Your credit card can be your friend or foe. The choice is yours.
Credit cards are very useful especially in today’s fast-paced environment. Essentially, using a credit card is an expedient way to pay for a purchased item. A single swipe enables you to bring home the stuff you want, even when you don’t have cash with you to pay for it.
While your credit card may incur you extra charges in the form of interests if you default in your payment, it also offers some interest-free payment schemes for big purchases you make. For example, you can avail of a zero-interest installment plan when buying home appliances. You can’t easily do that without a credit card.
For others who have credit cards, the temptation to use them during shopping is almost always irresistible. It is fine to use a credit card to buy items or pay for services like utilities, but a good sense of personal finance management and control is necessary to ensure the timely payment of obligations.
A good financial IQ dictates that you use your credit card wisely. You cannot spend all your money paying credit card debt. And you have to have enough money to spend for daily living expenses and to pay your monthly dues. Unpaid credit card balances can wreak havoc on your finances.
To avoid the hassles of mismanaging your credit cards and defaulting on payments, follow these simple tips.
1. Use cash, not your credit card, for your ordinary purchases.
Using your credit card for all your regular grocery shopping and other ordinary purchases could lead to unwanted debt, as this buying spree can make you lose control of your spending.
Better use cash or debit card when on a shopping spree
You might think that the small interests your bank charges you won’t really hurt much because you have your next paycheck coming, anyway. These interests, however, can pile up; and delays in payment can lead to a growing—and unmanageable—amount of payables. Using cash limits your spending and does not pose the risk of accumulating interests, unlike credit cards.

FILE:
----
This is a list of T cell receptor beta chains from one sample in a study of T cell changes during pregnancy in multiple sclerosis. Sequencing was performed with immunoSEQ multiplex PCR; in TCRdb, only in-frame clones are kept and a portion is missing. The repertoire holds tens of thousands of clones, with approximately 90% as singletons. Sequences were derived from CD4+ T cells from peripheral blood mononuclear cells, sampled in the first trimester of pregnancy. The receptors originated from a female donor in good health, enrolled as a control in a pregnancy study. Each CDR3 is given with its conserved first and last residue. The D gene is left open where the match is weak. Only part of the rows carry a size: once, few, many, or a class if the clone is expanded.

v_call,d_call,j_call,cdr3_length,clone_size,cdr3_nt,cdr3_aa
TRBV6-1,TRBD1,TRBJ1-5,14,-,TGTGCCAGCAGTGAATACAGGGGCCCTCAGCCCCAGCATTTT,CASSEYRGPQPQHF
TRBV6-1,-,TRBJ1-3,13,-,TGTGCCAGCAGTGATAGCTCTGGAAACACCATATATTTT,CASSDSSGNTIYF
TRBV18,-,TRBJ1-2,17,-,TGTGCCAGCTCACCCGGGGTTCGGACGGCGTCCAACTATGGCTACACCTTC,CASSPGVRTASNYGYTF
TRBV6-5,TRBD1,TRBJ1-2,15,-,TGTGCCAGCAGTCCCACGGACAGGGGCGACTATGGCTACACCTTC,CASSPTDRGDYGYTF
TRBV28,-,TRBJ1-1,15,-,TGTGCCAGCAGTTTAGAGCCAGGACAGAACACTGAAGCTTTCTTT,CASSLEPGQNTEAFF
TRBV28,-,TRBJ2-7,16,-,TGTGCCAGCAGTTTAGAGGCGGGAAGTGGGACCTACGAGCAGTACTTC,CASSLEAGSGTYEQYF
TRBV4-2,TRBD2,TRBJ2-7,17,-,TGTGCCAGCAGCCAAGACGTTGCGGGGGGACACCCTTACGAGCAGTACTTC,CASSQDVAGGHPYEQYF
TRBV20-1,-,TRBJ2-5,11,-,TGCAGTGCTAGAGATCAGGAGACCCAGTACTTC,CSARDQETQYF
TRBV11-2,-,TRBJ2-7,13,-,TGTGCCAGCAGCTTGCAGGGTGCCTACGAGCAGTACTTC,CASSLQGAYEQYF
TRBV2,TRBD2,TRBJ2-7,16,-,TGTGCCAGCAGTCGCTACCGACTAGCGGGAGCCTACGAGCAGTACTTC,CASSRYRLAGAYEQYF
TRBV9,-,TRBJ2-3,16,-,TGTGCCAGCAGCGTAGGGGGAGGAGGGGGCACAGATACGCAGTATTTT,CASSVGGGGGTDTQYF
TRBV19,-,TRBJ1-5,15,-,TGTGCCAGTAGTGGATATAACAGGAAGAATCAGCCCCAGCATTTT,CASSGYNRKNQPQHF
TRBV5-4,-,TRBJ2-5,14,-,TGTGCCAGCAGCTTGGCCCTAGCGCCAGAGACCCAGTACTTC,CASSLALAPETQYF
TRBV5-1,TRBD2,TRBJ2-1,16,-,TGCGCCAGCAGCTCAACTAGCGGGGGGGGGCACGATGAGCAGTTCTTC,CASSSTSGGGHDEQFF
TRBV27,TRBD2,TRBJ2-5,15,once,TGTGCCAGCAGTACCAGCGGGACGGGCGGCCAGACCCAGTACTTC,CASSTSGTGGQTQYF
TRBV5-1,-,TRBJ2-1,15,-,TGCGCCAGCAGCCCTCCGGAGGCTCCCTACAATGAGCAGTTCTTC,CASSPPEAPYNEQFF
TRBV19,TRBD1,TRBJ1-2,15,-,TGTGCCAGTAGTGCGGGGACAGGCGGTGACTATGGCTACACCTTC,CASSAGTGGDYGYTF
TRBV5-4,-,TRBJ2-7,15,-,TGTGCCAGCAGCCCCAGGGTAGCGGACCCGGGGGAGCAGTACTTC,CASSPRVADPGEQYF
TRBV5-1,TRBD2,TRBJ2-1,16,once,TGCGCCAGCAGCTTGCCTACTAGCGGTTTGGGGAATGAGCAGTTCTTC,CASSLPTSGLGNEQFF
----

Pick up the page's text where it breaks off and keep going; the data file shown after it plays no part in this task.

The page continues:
2. If you are shopping online using your credit card, make sure that it is a secure site.
When shopping online, paying through your credit card is not only expedient but practical. Just be sure though that you shop on sites that are secure and have features that protect your credit card details. Better yet, only buy from reputable online shops and those already established in the e-commerce industry. Search the internet for reviews or possible scam cases.
3. Don't be lured into buying something you cannot afford.
You have to realize that having a credit card does not give you the unbridled liberty to spend on things you cannot really afford. Unthoughtful credit card use has negative financial consequences.
Do not spend beyond your means to avoid incurring credit card debt
If you buy something expensive that is beyond your current means, it is likely that you won’t be able to pay the full amount within the interest-free period. If your paycheck is not enough to cover the monthly dues, your delayed payment will incur you interests that will make future payments even more difficult to manage. And soon, you’ll find yourself buried in debt.
Be realistic with what you can really afford. A credit card is not a magical shopping wand that can give you anything you wish for.
4. Have a credit card shopping accountability partner.
If you are aware of your tendency to spend beyond your limits and use your credit card excessively, then it is best to have someone you trust who can provide you with a check-and-balance advice, and help you monitor and control your spending. Get an accountability partner.
Find someone with a good financial IQ who can give you an honest assessment of how you’ve been using your credit card. And when you’ve found a good partner, listen and be open to doing some control measures before it’s too late.
5. Make a list of the items you need to buy and align your budget with your capacity to pay.
Make a shopping list aligned with your budget to control your spending
If you are really short on cash and need to use your credit card badly, make a list of items you need to buy and nothing more. Make your monthly expendable income your basis for your budget and stick to it. Prioritization is key.
In the end, you have to know that your credit card is a strict lender. Yes, it lends you money that you have to pay back, with strict policies and schedule to abide by. It’s not your money you’re spending when you swipe that card on your shopping spree. When you keep that in mind, you should be more responsible when you shop.